Studying Abroad vs. Getting An Internship
By your junior year of high school, you could have the option to study abroad or work as an intern. Opportunities like these often are during summer, and if you have the means, both choices are worthwhile in the college admissions process.
If you’re wondering which opportunity to pursue, you’ll need to consider the type of experience you want and the type of college application you want to present.
Even though most of the tasks you will be assigned will be menial, internships are a great opportunity to work and interact with professionals. You could discover a career you want to pursue, narrowing your potential majors in college.
You’ll also walk away with valuable experience, having spent time in the workforce.
Colleges like high school internships on applications because they show that you’ve narrowed your passions and have taken the initiative to pursue them. Internships also communicate that you aren’t afraid to take on professional work at a young age.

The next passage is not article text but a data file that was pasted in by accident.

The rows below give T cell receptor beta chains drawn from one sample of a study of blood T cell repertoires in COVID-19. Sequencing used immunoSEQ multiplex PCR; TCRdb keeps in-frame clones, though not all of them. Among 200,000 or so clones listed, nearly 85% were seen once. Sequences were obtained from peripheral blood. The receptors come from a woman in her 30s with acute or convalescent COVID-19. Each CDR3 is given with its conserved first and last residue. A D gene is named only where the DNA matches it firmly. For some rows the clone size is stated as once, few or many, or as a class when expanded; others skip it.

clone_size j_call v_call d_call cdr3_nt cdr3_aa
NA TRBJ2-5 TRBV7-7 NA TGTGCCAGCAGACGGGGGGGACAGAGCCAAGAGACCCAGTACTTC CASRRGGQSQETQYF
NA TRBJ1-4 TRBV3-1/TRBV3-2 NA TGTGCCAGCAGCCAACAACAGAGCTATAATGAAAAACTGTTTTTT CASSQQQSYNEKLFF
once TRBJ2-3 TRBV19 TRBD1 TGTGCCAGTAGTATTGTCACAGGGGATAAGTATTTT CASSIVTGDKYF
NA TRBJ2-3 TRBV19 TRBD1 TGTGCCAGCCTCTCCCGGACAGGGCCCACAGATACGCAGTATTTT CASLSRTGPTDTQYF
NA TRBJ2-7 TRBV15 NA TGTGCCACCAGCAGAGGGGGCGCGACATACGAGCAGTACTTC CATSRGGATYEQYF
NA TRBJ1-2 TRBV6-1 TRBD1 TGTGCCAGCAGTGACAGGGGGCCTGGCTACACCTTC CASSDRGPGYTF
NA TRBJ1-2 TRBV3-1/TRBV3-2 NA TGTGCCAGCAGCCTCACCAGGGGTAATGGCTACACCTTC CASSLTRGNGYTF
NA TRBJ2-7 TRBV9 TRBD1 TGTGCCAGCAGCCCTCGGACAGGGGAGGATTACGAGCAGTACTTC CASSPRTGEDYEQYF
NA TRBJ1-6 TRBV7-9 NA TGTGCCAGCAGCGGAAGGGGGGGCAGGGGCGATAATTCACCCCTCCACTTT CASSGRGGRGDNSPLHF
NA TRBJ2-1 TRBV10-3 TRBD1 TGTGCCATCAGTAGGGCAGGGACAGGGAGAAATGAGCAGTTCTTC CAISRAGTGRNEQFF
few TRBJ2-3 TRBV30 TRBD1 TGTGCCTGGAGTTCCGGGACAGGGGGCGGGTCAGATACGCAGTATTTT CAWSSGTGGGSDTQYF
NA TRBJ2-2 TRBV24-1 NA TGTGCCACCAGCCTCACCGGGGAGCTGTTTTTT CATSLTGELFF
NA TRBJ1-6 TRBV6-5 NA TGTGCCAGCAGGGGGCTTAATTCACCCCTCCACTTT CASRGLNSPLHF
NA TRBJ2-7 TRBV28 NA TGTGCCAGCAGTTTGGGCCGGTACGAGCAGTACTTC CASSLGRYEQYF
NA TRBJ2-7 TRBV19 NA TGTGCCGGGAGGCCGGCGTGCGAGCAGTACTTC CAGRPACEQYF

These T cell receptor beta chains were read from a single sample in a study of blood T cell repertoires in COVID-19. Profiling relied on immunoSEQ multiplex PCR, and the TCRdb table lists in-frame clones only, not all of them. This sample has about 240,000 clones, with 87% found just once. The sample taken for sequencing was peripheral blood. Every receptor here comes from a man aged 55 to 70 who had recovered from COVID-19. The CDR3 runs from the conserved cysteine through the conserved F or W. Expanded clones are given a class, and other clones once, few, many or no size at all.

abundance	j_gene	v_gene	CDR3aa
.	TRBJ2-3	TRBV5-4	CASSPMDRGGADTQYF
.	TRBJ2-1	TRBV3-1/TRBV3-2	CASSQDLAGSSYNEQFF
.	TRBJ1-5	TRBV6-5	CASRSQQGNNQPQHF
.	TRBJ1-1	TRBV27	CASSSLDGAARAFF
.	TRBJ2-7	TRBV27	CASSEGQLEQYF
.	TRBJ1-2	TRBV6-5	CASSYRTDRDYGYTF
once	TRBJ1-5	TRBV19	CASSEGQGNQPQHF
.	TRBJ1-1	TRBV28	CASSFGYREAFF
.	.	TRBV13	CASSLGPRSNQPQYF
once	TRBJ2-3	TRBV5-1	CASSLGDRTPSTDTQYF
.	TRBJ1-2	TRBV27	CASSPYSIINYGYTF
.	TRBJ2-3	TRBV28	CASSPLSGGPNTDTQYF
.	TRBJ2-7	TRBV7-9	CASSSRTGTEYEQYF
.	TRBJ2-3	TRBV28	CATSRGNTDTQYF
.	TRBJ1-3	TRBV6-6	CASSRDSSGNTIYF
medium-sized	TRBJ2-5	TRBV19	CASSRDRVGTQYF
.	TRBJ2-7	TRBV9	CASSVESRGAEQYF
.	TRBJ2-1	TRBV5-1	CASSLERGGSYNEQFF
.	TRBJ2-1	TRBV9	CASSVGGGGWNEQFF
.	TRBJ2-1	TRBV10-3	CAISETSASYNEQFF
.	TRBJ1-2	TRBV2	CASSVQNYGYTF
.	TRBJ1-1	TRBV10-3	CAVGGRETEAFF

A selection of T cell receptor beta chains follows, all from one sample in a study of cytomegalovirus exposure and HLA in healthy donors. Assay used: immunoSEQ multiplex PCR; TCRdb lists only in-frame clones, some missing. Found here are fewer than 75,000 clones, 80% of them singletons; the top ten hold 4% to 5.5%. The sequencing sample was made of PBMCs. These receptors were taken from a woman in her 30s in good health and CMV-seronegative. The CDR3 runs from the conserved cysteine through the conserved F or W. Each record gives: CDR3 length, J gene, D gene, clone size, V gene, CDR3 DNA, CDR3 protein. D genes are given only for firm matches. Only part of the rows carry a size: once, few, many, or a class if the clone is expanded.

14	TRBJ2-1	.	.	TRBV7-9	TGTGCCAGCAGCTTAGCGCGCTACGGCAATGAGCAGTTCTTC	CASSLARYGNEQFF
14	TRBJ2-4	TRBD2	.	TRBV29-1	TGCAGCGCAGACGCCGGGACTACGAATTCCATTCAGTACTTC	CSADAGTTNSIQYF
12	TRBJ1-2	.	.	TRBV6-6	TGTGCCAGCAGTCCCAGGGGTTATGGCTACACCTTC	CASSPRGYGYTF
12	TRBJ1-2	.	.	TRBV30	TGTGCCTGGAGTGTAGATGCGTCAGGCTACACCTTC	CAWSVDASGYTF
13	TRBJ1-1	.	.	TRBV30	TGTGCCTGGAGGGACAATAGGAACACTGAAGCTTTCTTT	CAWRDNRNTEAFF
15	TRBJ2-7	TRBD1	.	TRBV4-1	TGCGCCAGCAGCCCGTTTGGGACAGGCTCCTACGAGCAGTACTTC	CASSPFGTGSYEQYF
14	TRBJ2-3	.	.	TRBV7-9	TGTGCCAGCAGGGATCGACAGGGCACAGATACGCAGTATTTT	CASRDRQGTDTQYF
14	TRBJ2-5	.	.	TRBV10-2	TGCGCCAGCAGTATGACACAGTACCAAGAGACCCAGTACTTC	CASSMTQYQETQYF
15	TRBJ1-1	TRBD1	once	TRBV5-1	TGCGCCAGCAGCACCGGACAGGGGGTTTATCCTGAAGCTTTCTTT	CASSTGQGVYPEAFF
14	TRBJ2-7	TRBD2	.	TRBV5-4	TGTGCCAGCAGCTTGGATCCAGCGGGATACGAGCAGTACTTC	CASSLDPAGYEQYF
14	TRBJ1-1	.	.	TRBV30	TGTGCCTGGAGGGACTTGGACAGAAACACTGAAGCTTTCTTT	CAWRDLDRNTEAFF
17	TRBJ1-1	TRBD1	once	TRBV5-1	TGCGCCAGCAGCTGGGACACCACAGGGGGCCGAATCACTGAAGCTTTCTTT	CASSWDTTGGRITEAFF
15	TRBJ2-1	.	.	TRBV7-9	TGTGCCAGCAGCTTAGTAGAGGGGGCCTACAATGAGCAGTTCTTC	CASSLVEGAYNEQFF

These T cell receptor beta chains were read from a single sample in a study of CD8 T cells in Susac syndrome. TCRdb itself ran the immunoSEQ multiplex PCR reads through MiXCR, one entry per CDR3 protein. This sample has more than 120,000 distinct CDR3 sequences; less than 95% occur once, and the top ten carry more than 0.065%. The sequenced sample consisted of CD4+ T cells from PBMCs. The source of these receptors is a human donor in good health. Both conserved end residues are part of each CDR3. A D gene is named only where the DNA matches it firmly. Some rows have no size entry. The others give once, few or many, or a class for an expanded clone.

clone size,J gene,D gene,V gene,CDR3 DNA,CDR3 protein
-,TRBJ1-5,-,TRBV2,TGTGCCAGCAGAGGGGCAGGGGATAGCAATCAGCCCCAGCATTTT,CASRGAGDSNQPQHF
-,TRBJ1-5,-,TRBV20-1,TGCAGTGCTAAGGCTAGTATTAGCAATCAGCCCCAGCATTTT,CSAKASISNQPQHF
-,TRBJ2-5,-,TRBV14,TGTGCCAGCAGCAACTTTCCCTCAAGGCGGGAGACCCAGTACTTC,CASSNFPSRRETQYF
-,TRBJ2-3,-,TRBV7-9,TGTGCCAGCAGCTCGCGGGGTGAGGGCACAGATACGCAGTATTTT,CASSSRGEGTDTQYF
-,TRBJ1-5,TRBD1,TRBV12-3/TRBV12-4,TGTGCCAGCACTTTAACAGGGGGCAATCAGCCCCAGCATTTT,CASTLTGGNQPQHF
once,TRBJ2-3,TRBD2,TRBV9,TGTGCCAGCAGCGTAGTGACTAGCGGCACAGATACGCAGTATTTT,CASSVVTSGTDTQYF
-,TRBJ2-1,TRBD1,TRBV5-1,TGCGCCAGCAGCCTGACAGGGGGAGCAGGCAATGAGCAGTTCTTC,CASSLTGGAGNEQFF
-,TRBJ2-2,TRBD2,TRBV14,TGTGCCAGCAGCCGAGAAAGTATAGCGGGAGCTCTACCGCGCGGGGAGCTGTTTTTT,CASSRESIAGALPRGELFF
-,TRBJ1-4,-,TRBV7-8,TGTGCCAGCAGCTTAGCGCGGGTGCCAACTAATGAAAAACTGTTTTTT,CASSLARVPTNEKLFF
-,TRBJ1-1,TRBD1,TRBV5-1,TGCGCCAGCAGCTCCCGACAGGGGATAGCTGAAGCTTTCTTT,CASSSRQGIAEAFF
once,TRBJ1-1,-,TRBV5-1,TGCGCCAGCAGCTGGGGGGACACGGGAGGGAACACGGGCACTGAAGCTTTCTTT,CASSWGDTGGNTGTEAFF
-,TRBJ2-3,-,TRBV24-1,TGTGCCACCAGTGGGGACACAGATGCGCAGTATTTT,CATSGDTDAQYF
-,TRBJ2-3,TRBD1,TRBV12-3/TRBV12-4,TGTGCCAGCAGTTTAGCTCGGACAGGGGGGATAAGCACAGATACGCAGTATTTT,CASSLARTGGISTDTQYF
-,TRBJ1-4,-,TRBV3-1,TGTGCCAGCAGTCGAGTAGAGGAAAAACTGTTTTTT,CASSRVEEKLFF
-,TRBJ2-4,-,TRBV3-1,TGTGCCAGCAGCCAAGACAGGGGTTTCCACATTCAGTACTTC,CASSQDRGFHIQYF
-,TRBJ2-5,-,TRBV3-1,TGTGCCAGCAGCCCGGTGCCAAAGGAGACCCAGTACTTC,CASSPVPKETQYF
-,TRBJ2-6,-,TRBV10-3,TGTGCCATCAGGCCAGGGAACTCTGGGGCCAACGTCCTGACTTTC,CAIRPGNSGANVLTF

You might leave your internship with a recommendation letter from your boss. Colleges love applicants who are confident and mature and who possess an exceptional work ethic.
Studying abroad also is an incredibly valuable experience. Many programs offer scholarships that enable high school students to study in another country for the summer or a semester. If you can secure funding, you’ll have a chance to live among a different culture. New foods, customs and languages will broaden your worldview and make you a better global citizen.
If you’ve studied a foreign language or are knowledgeable about another country’s traditions and ways of thinking, you’ll be able to apply that knowledge to your own social and political life — including as a college student.
Like internships, studying abroad demonstrates maturity, as well as a willingness to take a risk. Studying abroad also can communicate that you are independent and curious, both of which are desirable traits in an applicant.